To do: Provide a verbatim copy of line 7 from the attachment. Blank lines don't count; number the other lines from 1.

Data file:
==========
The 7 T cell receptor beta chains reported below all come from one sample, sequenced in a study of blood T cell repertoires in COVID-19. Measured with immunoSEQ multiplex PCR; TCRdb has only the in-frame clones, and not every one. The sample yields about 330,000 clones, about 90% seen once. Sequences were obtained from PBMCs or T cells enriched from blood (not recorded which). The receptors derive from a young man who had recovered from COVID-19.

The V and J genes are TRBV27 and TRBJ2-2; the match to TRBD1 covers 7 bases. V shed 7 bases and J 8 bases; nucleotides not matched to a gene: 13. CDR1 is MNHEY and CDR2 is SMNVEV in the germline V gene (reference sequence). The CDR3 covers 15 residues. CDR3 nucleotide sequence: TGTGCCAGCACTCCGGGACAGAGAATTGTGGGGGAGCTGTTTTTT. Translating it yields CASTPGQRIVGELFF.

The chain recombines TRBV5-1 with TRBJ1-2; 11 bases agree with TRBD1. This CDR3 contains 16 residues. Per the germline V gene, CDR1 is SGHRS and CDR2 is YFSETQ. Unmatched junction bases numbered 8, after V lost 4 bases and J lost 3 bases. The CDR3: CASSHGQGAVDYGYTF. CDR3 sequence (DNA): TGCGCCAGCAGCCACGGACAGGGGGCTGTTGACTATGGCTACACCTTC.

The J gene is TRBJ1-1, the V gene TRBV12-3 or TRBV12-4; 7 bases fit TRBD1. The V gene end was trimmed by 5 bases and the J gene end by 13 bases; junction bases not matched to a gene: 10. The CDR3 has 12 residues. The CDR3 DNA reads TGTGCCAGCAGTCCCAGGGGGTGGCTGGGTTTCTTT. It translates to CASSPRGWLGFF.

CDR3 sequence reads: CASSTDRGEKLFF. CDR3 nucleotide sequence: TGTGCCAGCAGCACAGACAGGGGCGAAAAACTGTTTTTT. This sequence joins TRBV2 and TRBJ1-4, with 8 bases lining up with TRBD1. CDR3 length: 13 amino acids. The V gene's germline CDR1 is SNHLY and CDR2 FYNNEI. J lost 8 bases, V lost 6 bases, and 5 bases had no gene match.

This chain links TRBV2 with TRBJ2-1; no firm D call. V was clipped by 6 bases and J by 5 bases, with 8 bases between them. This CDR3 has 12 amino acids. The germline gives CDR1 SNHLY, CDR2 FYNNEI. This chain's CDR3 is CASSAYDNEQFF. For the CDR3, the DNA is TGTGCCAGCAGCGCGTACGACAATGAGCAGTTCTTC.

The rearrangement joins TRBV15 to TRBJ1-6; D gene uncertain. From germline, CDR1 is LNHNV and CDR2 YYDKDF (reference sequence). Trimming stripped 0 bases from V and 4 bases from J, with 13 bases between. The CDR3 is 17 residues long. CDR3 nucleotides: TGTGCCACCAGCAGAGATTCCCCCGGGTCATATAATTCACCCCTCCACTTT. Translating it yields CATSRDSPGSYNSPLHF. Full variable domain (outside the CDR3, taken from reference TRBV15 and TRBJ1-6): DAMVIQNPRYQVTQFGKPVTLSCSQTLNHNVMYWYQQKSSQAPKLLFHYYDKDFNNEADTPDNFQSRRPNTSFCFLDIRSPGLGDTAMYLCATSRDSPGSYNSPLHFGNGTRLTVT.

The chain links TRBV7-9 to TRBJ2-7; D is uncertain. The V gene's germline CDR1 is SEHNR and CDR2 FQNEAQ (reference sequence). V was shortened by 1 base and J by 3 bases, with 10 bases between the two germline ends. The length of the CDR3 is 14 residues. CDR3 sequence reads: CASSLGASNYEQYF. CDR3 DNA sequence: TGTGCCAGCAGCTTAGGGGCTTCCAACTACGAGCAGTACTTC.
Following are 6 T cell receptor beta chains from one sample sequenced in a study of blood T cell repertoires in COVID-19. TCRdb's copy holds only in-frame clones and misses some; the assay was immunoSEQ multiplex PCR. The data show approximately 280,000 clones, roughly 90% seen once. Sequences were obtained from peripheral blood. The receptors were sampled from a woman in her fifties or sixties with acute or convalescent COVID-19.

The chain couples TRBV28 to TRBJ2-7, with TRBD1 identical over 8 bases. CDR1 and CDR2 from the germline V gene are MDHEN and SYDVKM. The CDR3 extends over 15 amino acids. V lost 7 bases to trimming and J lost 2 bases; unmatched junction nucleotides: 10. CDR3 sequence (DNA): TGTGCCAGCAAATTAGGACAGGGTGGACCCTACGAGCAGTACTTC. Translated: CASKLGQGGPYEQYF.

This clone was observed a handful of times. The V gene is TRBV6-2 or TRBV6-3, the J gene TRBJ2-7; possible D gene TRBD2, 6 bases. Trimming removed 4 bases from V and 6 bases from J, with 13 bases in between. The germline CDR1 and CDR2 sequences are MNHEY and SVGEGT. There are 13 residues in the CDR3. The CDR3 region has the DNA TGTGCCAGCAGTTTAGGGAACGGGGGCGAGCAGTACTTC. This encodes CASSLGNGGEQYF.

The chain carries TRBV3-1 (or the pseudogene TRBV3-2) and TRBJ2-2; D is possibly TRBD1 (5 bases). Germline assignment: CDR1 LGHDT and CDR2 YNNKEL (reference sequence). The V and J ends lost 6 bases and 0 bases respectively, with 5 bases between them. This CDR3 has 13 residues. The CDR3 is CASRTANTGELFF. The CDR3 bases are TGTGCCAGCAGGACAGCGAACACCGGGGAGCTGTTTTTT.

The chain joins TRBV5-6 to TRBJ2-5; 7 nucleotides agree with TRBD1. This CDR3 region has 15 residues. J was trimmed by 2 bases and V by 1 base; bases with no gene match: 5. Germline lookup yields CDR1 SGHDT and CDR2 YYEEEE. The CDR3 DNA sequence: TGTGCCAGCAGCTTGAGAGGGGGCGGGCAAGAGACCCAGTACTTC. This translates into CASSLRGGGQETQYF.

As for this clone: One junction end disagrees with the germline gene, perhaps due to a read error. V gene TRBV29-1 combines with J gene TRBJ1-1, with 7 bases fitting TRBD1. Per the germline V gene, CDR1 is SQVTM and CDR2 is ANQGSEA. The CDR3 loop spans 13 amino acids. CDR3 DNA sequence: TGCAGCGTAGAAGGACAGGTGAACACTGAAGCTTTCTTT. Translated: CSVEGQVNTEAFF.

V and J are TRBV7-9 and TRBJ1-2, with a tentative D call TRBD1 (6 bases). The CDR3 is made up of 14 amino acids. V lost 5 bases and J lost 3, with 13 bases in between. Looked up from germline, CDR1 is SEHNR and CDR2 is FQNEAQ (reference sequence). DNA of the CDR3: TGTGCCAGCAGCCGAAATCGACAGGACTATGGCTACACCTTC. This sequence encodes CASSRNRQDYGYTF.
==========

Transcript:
The rearrangement joins TRBV15 to TRBJ1-6; D gene uncertain. From germline, CDR1 is LNHNV and CDR2 YYDKDF (reference sequence). Trimming stripped 0 bases from V and 4 bases from J, with 13 bases between. The CDR3 is 17 residues long. CDR3 nucleotides: TGTGCCACCAGCAGAGATTCCCCCGGGTCATATAATTCACCCCTCCACTTT. Translating it yields CATSRDSPGSYNSPLHF. Full variable domain (outside the CDR3, taken from reference TRBV15 and TRBJ1-6): DAMVIQNPRYQVTQFGKPVTLSCSQTLNHNVMYWYQQKSSQAPKLLFHYYDKDFNNEADTPDNFQSRRPNTSFCFLDIRSPGLGDTAMYLCATSRDSPGSYNSPLHFGNGTRLTVT.